Comparative Politics

Comparative Politics

Representation in Healthcare Institutions Promotes Intergroup Tolerance: Evidence from the COVID-19 Crises in Israel and the US

Chagai Weiss Author ORCID home | opens in new tab University of Wisconsin - Madison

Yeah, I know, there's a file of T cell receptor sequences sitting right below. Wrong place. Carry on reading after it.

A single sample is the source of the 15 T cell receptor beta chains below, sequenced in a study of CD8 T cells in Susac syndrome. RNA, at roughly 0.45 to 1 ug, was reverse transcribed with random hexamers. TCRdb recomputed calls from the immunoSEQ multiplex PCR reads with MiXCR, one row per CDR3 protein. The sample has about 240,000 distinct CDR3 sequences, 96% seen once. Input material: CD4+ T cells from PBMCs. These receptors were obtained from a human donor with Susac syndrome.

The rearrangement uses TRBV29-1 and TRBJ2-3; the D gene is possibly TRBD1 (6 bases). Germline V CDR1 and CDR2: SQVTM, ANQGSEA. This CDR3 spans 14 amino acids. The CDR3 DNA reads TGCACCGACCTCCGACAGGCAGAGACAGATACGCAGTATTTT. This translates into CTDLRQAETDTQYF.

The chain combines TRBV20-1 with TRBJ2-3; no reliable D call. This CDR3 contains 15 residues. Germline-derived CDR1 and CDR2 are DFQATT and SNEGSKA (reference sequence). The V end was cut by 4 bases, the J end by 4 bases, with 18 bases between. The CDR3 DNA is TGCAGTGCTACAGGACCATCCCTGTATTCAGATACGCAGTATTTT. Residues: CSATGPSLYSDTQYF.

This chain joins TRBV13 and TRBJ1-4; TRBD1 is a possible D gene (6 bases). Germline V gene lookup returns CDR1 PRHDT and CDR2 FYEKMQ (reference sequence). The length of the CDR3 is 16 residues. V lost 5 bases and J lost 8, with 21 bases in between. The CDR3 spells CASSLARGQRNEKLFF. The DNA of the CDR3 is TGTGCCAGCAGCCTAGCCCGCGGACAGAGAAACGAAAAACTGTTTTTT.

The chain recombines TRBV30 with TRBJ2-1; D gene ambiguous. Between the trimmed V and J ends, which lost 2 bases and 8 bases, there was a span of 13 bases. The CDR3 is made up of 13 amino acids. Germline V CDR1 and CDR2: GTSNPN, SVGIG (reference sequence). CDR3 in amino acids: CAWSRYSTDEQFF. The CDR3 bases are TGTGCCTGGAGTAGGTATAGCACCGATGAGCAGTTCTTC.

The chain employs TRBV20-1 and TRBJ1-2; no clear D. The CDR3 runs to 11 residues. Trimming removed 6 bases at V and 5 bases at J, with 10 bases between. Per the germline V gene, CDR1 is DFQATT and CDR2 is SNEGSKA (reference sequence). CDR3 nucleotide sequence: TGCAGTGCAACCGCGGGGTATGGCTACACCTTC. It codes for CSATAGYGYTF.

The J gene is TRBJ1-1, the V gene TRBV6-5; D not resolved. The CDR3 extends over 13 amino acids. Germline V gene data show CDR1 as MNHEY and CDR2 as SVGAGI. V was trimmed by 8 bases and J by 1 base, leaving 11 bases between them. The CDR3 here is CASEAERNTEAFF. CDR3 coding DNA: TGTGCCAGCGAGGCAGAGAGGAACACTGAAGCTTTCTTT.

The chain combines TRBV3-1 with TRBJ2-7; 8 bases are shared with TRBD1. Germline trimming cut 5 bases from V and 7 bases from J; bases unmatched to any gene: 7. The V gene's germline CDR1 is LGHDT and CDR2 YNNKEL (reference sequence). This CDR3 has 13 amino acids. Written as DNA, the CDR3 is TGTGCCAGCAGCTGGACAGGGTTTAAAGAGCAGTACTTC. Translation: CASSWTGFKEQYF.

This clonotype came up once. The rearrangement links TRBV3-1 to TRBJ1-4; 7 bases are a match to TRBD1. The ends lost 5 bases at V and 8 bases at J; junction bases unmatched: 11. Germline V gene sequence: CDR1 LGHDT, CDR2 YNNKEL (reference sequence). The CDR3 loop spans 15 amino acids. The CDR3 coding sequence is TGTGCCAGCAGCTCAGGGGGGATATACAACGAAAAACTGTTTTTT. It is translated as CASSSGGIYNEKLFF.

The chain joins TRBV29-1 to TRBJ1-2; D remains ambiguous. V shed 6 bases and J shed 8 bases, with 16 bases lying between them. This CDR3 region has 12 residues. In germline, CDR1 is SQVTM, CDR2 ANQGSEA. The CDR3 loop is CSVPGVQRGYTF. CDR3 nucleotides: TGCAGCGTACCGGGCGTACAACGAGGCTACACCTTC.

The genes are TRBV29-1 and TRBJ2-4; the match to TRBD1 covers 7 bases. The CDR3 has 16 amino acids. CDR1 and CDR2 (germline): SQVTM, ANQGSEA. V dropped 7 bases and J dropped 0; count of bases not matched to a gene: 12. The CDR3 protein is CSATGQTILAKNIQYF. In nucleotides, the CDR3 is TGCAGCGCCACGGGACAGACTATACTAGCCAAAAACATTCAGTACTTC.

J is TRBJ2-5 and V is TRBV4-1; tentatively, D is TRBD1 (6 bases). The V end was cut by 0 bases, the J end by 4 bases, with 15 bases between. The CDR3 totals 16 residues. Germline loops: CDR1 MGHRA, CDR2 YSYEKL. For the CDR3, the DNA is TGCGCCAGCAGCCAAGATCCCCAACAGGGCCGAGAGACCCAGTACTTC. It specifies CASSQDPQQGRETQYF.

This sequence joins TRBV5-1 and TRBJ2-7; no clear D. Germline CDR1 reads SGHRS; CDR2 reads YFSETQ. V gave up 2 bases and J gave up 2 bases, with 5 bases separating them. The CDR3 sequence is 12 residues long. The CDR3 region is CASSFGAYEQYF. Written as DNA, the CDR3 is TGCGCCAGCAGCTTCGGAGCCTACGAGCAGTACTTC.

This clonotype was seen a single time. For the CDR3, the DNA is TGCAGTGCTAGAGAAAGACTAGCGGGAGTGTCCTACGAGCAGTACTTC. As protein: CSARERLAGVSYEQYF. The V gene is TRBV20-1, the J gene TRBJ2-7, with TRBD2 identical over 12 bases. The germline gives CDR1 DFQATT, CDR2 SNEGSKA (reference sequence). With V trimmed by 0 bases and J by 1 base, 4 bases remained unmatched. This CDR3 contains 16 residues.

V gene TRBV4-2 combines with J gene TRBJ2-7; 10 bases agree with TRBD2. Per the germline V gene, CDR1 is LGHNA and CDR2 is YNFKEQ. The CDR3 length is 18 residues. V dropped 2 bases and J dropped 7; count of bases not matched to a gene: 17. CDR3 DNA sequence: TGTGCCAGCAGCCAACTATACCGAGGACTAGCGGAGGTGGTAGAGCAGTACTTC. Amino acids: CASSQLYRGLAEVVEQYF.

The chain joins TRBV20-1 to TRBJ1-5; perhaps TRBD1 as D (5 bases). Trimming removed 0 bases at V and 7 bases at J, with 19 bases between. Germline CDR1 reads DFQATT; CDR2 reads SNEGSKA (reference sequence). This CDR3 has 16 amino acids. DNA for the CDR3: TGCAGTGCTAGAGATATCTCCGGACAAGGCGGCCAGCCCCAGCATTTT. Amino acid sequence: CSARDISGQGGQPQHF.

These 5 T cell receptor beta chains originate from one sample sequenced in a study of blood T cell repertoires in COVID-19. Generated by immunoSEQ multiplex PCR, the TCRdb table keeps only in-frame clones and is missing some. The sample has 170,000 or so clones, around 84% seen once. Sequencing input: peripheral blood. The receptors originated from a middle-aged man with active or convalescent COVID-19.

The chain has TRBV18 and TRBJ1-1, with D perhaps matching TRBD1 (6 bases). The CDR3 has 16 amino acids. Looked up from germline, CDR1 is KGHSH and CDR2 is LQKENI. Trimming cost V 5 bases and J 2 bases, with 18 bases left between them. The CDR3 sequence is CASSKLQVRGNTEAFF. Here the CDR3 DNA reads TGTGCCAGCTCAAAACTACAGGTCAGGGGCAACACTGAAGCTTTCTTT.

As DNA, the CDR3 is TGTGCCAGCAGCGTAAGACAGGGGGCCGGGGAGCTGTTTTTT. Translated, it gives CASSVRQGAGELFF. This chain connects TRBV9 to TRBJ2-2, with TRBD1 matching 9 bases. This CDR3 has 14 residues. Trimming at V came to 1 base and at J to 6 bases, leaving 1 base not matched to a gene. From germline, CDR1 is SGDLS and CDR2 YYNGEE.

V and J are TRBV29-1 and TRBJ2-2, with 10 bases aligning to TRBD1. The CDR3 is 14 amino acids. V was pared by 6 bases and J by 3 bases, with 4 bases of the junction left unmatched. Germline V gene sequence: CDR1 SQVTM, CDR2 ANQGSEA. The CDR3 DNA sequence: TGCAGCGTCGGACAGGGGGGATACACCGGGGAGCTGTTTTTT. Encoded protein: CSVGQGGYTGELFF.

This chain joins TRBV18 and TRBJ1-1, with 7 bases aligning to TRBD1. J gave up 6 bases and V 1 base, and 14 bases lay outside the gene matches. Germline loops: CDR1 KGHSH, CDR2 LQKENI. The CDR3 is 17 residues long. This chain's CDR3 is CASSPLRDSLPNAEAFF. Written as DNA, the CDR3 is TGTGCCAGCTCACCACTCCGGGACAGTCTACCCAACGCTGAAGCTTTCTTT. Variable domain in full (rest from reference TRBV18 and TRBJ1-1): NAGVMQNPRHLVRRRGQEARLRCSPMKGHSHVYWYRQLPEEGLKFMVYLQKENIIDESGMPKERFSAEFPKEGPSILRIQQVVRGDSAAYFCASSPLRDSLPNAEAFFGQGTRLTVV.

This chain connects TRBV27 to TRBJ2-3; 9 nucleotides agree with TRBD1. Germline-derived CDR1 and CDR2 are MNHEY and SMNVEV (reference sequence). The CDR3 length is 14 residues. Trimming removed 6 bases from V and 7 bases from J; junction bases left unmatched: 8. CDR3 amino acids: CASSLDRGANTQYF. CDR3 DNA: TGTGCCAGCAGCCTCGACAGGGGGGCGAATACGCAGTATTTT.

How does minority representation in public institutions shape intergroup relations? To answer this question, I develop a theory of prejudice reduction through descriptive representation. I suggest that embedding minorities in public institutions can promote tolerance by providing majority group members with positive information regarding minorities. To test my theory, I implemented a survey experiment in Israel, further replicated in the U.S., during the first outburst of the COVID-19 pandemic. In the experiment, treated respondents were informed about the share of minority (Arab/Muslim) workers in healthcare institutions. Results from Israel suggest that information about minority representation reduces prejudice and promotes preferences for political inclusion in a similar magnitude to about a one-unit leftward-shift on a seven-point ideology scale. Similar, albeit more moderate patterns emerge from the U.S. These findings emphasize how institutions and the people embedded within them can shape intergroup relations.


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